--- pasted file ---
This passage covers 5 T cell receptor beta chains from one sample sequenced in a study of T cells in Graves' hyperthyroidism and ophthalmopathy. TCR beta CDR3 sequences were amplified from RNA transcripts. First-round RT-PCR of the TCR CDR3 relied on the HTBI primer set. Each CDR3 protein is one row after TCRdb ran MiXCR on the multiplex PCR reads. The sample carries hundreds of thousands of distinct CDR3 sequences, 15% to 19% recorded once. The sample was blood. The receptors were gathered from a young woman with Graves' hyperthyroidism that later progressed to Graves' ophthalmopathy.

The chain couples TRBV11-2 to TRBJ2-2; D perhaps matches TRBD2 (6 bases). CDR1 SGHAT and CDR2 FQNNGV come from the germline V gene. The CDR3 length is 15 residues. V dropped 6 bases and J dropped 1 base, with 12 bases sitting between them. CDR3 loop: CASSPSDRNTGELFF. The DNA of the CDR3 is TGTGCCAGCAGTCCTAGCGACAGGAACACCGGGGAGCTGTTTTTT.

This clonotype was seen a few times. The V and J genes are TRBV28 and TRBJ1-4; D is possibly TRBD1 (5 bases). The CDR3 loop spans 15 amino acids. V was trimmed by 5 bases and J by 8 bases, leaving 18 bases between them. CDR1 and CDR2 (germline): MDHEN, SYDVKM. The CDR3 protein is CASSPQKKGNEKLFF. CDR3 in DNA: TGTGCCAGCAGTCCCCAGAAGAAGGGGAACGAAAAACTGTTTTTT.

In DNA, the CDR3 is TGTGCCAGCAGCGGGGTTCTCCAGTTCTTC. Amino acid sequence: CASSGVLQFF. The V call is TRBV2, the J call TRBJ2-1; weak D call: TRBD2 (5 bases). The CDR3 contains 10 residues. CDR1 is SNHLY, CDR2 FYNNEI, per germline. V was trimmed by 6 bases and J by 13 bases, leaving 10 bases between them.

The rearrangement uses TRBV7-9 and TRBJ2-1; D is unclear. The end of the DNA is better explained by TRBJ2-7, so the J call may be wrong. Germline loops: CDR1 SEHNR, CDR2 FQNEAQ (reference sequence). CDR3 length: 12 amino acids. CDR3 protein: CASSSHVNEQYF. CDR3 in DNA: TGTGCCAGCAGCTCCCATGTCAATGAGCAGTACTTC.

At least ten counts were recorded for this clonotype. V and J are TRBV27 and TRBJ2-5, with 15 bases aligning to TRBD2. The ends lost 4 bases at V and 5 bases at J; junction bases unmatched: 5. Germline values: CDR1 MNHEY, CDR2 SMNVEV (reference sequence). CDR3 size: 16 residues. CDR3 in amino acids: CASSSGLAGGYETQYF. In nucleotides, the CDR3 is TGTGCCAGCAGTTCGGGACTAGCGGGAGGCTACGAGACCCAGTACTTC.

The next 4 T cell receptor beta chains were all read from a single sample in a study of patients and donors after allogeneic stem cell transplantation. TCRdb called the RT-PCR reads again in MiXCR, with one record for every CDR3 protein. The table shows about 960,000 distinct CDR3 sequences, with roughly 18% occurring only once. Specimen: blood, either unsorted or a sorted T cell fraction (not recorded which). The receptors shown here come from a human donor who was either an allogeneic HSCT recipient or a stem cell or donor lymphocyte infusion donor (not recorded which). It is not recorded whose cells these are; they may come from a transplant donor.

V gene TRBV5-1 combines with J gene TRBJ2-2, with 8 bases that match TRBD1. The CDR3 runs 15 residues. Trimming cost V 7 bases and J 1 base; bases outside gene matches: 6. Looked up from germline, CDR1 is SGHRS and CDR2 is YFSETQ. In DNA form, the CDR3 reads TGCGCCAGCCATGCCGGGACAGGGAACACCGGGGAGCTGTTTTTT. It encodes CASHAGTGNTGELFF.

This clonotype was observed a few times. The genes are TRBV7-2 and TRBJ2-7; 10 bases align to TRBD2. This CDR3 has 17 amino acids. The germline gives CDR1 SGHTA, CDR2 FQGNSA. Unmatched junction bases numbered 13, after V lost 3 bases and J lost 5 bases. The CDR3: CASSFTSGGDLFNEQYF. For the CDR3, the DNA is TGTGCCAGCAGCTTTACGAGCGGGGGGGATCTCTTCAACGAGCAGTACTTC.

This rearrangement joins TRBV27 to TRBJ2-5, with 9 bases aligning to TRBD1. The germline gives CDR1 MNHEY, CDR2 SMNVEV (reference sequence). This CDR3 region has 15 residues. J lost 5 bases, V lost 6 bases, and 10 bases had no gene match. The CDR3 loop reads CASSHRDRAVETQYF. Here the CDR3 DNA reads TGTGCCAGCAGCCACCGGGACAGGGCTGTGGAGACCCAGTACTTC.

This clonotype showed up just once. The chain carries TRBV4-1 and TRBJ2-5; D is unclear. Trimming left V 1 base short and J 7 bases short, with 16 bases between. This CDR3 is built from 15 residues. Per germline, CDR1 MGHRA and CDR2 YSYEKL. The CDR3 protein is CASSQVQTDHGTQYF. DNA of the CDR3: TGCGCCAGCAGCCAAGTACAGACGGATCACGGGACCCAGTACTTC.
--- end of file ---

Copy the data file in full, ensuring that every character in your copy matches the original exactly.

This passage covers 5 T cell receptor beta chains from one sample sequenced in a study of T cells in Graves' hyperthyroidism and ophthalmopathy. TCR beta CDR3 sequences were amplified from RNA transcripts. First-round RT-PCR of the TCR CDR3 relied on the HTBI primer set. Each CDR3 protein is one row after TCRdb ran MiXCR on the multiplex PCR reads. The sample carries hundreds of thousands of distinct CDR3 sequences, 15% to 19% recorded once. The sample was blood. The receptors were gathered from a young woman with Graves' hyperthyroidism that later progressed to Graves' ophthalmopathy.

The chain couples TRBV11-2 to TRBJ2-2; D perhaps matches TRBD2 (6 bases). CDR1 SGHAT and CDR2 FQNNGV come from the germline V gene. The CDR3 length is 15 residues. V dropped 6 bases and J dropped 1 base, with 12 bases sitting between them. CDR3 loop: CASSPSDRNTGELFF. The DNA of the CDR3 is TGTGCCAGCAGTCCTAGCGACAGGAACACCGGGGAGCTGTTTTTT.

This clonotype was seen a few times. The V and J genes are TRBV28 and TRBJ1-4; D is possibly TRBD1 (5 bases). The CDR3 loop spans 15 amino acids. V was trimmed by 5 bases and J by 8 bases, leaving 18 bases between them. CDR1 and CDR2 (germline): MDHEN, SYDVKM. The CDR3 protein is CASSPQKKGNEKLFF. CDR3 in DNA: TGTGCCAGCAGTCCCCAGAAGAAGGGGAACGAAAAACTGTTTTTT.

In DNA, the CDR3 is TGTGCCAGCAGCGGGGTTCTCCAGTTCTTC. Amino acid sequence: CASSGVLQFF. The V call is TRBV2, the J call TRBJ2-1; weak D call: TRBD2 (5 bases). The CDR3 contains 10 residues. CDR1 is SNHLY, CDR2 FYNNEI, per germline. V was trimmed by 6 bases and J by 13 bases, leaving 10 bases between them.

The rearrangement uses TRBV7-9 and TRBJ2-1; D is unclear. The end of the DNA is better explained by TRBJ2-7, so the J call may be wrong. Germline loops: CDR1 SEHNR, CDR2 FQNEAQ (reference sequence). CDR3 length: 12 amino acids. CDR3 protein: CASSSHVNEQYF. CDR3 in DNA: TGTGCCAGCAGCTCCCATGTCAATGAGCAGTACTTC.

At least ten counts were recorded for this clonotype. V and J are TRBV27 and TRBJ2-5, with 15 bases aligning to TRBD2. The ends lost 4 bases at V and 5 bases at J; junction bases unmatched: 5. Germline values: CDR1 MNHEY, CDR2 SMNVEV (reference sequence). CDR3 size: 16 residues. CDR3 in amino acids: CASSSGLAGGYETQYF. In nucleotides, the CDR3 is TGTGCCAGCAGTTCGGGACTAGCGGGAGGCTACGAGACCCAGTACTTC.

The next 4 T cell receptor beta chains were all read from a single sample in a study of patients and donors after allogeneic stem cell transplantation. TCRdb called the RT-PCR reads again in MiXCR, with one record for every CDR3 protein. The table shows about 960,000 distinct CDR3 sequences, with roughly 18% occurring only once. Specimen: blood, either unsorted or a sorted T cell fraction (not recorded which). The receptors shown here come from a human donor who was either an allogeneic HSCT recipient or a stem cell or donor lymphocyte infusion donor (not recorded which). It is not recorded whose cells these are; they may come from a transplant donor.

V gene TRBV5-1 combines with J gene TRBJ2-2, with 8 bases that match TRBD1. The CDR3 runs 15 residues. Trimming cost V 7 bases and J 1 base; bases outside gene matches: 6. Looked up from germline, CDR1 is SGHRS and CDR2 is YFSETQ. In DNA form, the CDR3 reads TGCGCCAGCCATGCCGGGACAGGGAACACCGGGGAGCTGTTTTTT. It encodes CASHAGTGNTGELFF.

This clonotype was observed a few times. The genes are TRBV7-2 and TRBJ2-7; 10 bases align to TRBD2. This CDR3 has 17 amino acids. The germline gives CDR1 SGHTA, CDR2 FQGNSA. Unmatched junction bases numbered 13, after V lost 3 bases and J lost 5 bases. The CDR3: CASSFTSGGDLFNEQYF. For the CDR3, the DNA is TGTGCCAGCAGCTTTACGAGCGGGGGGGATCTCTTCAACGAGCAGTACTTC.

This rearrangement joins TRBV27 to TRBJ2-5, with 9 bases aligning to TRBD1. The germline gives CDR1 MNHEY, CDR2 SMNVEV (reference sequence). This CDR3 region has 15 residues. J lost 5 bases, V lost 6 bases, and 10 bases had no gene match. The CDR3 loop reads CASSHRDRAVETQYF. Here the CDR3 DNA reads TGTGCCAGCAGCCACCGGGACAGGGCTGTGGAGACCCAGTACTTC.

This clonotype showed up just once. The chain carries TRBV4-1 and TRBJ2-5; D is unclear. Trimming left V 1 base short and J 7 bases short, with 16 bases between. This CDR3 is built from 15 residues. Per germline, CDR1 MGHRA and CDR2 YSYEKL. The CDR3 protein is CASSQVQTDHGTQYF. DNA of the CDR3: TGCGCCAGCAGCCAAGTACAGACGGATCACGGGACCCAGTACTTC.